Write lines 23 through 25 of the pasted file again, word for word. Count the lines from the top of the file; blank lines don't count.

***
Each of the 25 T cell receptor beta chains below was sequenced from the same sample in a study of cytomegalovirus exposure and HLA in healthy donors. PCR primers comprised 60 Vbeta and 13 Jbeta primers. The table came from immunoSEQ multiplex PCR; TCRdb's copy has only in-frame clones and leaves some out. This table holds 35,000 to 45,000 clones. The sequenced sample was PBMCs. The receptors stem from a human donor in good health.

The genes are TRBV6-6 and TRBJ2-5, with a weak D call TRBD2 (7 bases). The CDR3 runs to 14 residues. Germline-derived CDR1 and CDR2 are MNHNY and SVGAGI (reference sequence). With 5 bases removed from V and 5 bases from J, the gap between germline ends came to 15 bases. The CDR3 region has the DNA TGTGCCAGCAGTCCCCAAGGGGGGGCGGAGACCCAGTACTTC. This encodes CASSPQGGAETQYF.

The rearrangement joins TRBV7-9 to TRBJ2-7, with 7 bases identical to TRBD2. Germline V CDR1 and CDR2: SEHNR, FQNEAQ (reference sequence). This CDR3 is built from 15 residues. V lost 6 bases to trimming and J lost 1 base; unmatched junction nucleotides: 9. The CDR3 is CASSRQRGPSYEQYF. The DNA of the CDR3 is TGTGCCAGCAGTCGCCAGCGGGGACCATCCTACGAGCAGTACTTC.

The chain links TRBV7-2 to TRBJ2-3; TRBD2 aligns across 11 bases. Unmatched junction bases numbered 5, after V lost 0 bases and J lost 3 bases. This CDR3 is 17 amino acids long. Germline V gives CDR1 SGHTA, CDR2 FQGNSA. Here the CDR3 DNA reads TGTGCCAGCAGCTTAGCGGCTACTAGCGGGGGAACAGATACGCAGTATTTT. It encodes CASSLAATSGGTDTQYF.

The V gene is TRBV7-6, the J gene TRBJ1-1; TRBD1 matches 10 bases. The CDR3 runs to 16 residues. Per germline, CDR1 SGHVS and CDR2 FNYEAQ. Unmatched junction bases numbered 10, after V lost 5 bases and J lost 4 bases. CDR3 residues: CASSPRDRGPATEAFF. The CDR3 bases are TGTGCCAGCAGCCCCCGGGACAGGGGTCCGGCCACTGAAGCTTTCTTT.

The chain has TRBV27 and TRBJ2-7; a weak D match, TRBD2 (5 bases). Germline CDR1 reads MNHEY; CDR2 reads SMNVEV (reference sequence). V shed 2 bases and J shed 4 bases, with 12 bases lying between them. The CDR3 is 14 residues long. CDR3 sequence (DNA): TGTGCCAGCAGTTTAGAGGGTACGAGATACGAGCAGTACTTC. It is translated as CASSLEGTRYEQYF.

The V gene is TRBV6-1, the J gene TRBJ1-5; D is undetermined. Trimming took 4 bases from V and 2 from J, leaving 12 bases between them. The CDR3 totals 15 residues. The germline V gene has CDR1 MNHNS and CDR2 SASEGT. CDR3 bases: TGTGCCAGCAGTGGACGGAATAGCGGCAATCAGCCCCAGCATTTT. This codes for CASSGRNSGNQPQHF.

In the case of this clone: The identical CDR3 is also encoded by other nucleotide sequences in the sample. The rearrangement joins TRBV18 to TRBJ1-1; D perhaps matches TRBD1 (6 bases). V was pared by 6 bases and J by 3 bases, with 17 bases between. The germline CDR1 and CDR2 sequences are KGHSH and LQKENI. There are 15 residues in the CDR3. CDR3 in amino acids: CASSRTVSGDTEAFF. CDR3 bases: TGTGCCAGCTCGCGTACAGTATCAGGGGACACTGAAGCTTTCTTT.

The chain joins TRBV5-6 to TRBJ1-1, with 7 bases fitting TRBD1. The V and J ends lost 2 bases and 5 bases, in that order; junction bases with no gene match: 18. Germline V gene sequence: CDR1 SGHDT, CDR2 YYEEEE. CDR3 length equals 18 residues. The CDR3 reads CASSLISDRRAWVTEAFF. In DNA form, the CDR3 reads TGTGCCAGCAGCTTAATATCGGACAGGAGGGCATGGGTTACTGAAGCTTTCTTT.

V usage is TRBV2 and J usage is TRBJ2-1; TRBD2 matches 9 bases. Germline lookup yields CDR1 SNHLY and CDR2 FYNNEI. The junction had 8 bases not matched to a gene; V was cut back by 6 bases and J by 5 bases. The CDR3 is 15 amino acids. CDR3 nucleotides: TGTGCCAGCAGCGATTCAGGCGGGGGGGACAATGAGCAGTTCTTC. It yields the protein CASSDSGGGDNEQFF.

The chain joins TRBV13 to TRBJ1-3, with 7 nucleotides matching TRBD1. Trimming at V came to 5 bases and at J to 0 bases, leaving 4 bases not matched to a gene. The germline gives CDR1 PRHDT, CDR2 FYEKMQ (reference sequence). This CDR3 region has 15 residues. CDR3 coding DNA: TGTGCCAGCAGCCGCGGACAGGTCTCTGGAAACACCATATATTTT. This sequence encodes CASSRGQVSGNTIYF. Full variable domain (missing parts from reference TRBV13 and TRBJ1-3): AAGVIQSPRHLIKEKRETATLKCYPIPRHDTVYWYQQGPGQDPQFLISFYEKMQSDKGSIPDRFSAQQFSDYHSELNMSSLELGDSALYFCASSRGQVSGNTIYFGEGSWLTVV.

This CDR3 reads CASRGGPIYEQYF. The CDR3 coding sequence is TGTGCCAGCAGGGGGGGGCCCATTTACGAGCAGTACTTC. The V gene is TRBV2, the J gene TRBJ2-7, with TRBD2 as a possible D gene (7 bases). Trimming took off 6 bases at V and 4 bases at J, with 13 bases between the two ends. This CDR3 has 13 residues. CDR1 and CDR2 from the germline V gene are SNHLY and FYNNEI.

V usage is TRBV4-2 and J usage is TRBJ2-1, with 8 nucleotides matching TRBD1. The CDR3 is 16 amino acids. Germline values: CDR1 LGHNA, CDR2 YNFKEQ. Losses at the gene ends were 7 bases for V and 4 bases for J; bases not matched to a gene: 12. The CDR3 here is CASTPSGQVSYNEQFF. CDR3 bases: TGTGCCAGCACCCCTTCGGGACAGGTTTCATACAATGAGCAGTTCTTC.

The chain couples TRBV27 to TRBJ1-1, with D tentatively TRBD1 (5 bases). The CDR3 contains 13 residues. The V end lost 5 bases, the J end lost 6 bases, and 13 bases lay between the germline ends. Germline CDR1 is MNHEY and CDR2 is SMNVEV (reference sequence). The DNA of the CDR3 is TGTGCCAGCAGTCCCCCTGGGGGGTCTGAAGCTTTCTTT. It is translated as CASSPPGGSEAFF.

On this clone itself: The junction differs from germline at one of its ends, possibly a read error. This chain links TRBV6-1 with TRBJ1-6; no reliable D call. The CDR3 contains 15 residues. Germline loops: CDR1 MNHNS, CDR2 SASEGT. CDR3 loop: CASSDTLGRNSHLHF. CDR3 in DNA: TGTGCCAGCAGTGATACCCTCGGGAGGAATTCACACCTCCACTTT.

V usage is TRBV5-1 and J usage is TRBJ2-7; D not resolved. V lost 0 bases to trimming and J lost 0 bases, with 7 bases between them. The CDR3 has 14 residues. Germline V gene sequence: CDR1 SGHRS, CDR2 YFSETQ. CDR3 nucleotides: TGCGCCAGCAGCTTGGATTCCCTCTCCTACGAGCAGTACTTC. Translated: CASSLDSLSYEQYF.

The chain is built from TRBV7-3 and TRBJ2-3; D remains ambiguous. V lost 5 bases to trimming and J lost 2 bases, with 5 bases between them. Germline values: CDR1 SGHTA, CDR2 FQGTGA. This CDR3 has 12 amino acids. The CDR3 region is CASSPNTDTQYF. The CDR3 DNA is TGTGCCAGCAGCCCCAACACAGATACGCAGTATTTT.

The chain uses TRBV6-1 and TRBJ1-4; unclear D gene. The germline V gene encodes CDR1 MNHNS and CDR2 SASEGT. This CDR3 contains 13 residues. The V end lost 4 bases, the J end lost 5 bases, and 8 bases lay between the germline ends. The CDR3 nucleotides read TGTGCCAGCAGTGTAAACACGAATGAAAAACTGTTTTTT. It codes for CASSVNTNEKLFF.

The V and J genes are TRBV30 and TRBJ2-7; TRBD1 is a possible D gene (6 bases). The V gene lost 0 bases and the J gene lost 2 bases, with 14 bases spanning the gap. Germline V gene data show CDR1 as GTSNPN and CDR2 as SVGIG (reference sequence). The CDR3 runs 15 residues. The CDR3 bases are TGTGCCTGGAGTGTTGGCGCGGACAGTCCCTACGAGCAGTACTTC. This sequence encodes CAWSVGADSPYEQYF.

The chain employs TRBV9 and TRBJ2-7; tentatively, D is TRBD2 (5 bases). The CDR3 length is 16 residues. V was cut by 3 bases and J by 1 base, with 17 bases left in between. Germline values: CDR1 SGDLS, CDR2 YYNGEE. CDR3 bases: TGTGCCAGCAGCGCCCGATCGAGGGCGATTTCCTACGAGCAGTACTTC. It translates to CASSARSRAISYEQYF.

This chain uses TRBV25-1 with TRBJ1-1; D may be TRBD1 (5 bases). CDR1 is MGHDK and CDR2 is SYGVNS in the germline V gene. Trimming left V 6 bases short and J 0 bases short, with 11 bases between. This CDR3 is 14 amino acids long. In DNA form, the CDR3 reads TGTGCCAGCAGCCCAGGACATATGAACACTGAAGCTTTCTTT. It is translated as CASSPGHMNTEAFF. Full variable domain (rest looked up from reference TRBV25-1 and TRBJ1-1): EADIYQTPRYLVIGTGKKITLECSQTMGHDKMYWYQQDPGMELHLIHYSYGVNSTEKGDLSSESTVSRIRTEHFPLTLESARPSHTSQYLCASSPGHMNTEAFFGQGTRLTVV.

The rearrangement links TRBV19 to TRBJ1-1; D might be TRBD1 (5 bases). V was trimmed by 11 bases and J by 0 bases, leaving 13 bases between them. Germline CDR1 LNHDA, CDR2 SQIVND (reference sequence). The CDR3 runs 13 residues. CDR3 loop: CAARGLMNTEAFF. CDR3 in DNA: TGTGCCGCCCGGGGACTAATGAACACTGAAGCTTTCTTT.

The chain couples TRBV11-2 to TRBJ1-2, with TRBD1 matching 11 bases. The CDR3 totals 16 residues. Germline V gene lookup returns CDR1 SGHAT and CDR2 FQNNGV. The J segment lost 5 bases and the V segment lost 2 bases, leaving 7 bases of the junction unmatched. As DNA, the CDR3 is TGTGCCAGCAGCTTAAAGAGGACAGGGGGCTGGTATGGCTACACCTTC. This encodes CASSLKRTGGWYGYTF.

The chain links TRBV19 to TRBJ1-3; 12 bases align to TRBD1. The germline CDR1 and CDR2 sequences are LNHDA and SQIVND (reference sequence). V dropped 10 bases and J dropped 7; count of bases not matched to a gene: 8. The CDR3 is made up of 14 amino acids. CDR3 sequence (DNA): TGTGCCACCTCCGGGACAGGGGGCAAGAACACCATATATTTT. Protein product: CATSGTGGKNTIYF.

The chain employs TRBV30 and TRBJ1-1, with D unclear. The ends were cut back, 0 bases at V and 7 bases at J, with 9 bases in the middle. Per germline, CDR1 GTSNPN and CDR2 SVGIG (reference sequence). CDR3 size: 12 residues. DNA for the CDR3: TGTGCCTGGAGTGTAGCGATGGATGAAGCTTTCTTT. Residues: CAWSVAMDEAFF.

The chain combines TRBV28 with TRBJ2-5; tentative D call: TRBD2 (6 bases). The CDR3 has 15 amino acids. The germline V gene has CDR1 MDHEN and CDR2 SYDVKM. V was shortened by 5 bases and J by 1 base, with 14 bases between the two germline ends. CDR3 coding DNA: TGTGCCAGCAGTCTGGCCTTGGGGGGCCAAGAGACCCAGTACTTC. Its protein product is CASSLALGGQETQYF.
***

The chain couples TRBV11-2 to TRBJ1-2, with TRBD1 matching 11 bases. The CDR3 totals 16 residues. Germline V gene lookup returns CDR1 SGHAT and CDR2 FQNNGV. The J segment lost 5 bases and the V segment lost 2 bases, leaving 7 bases of the junction unmatched. As DNA, the CDR3 is TGTGCCAGCAGCTTAAAGAGGACAGGGGGCTGGTATGGCTACACCTTC. This encodes CASSLKRTGGWYGYTF.

The chain links TRBV19 to TRBJ1-3; 12 bases align to TRBD1. The germline CDR1 and CDR2 sequences are LNHDA and SQIVND (reference sequence). V dropped 10 bases and J dropped 7; count of bases not matched to a gene: 8. The CDR3 is made up of 14 amino acids. CDR3 sequence (DNA): TGTGCCACCTCCGGGACAGGGGGCAAGAACACCATATATTTT. Protein product: CATSGTGGKNTIYF.

The chain employs TRBV30 and TRBJ1-1, with D unclear. The ends were cut back, 0 bases at V and 7 bases at J, with 9 bases in the middle. Per germline, CDR1 GTSNPN and CDR2 SVGIG (reference sequence). CDR3 size: 12 residues. DNA for the CDR3: TGTGCCTGGAGTGTAGCGATGGATGAAGCTTTCTTT. Residues: CAWSVAMDEAFF.